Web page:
Can police search a motorcycle saddlebag without a warrant as incident to arrest?

Defendant Hall was arrested at approximately 2:30 p.m. on May 14, 2008 after he exited a house trailer at 2233 East 8th Street, Lot 340, Pueblo, Colorado. Agents had an active arrest warrant and there is no dispute the arrest itself was legal. Immediately before the arrest, agents had observed Hall and a female companion leave another residence and travel on Hall’s motorcycle to the house trailer. One officer, situated approximately 75 yards away, saw Hall near the saddle bag hanging over the rear tire of the motorcycle. At that distance he could not discern whether Hall opened the saddlebag, put something in or took something out. No officer in closer proximity testified to this saddlebag event. The officers watched the couple enter the house trailer. The couple remained inside for a period of time that has been estimated by various witnesses to range from five minutes to half an hour. The time spent inside is not critical to the issue presented on this Motion to Suppress.

Officers saw the couple leave the house trailer and as Hall was approaching the motorcycle he was placed under arrest. From a conflict in the testimony, I find that Hall was much more than an arm’s length distance from the motorcycle. Following the arrest and placing Hall in custody, the officers conducted a search of the motorcycle. The saddlebag was closed and fastened with a strap. The saddlebag was opened and in it was found approximately 100 grams of methamphetamine in three baggies, a 22 caliber Lorcin handgun and $6,000 cash. The question presented is whether the search of the motorcycle and saddlebag was incident to the arrest and thus did not require a warrant. I find it was not, and therefore the search was unreasonable as a matter of law.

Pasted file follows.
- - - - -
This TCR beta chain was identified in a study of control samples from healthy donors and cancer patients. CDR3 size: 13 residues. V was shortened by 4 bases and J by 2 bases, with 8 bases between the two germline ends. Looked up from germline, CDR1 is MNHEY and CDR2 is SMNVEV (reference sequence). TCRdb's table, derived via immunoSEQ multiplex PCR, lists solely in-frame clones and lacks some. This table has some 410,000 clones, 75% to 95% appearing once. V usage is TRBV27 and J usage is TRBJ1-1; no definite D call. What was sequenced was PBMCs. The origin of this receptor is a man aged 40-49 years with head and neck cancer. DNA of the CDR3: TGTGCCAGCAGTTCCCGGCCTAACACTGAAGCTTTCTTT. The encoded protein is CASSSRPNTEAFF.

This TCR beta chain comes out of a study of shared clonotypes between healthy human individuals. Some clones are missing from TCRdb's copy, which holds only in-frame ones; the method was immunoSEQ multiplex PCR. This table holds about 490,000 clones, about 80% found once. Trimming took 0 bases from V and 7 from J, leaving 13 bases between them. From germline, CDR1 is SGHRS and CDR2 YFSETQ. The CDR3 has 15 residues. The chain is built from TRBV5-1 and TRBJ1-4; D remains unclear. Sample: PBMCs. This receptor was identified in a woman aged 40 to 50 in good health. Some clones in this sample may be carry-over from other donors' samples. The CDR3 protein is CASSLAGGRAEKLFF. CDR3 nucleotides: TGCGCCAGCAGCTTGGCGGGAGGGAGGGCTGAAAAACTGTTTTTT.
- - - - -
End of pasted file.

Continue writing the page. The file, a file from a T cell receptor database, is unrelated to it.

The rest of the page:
In Chimel v. California, 395 U.S. 752, 763-64, 89 S.Ct. 2034, 23 L.Ed.2d 685 (1969), for example, the Court established an exception to allow the contemporaneous search of a lawfully arrested person and the immediately surrounding area without a warrant in order to promote safety and prevent the concealment or destruction of evidence.

Supreme Court in New York v. Belton, 453 U.S. 454, 101 S.Ct. 2860, 69 L.Ed.2d 768 (1981), established a bright-line rule specific to automobile searches incident to arrest. “When a policeman has made a lawful custodial arrest of the occupant of an automobile, he may, as a contemporaneous incident of that arrest, search the passenger compartment of that automobile” and “examine the contents of any containers found within the passenger compartment.” Id. at 460, 101 S.Ct. 2860. See also United States v. Franco, 981 F.2d 470, 472 (10th Cir.1992). The rule from Belton is based on the “generalization that articles inside the relatively narrow compass of the passenger compartment of an automobile are in fact generally, even if not inevitably, within the area into which an arrestee might reach in order to grab a weapon or [evidence].” Belton at 460, 101 S.Ct. 2860. Under this same rationale, the Court expressly noted the passenger compartment did not encompass the trunk of the automobile, leaving it beyond the scope of a permissible search incident to arrest. Id. at 460 n. 4, 101 S.Ct. 2860.

Full case here: United States v. Hall, 603 F.Supp.2d 1308 (2009),

Anton Vialtsin, Esq.
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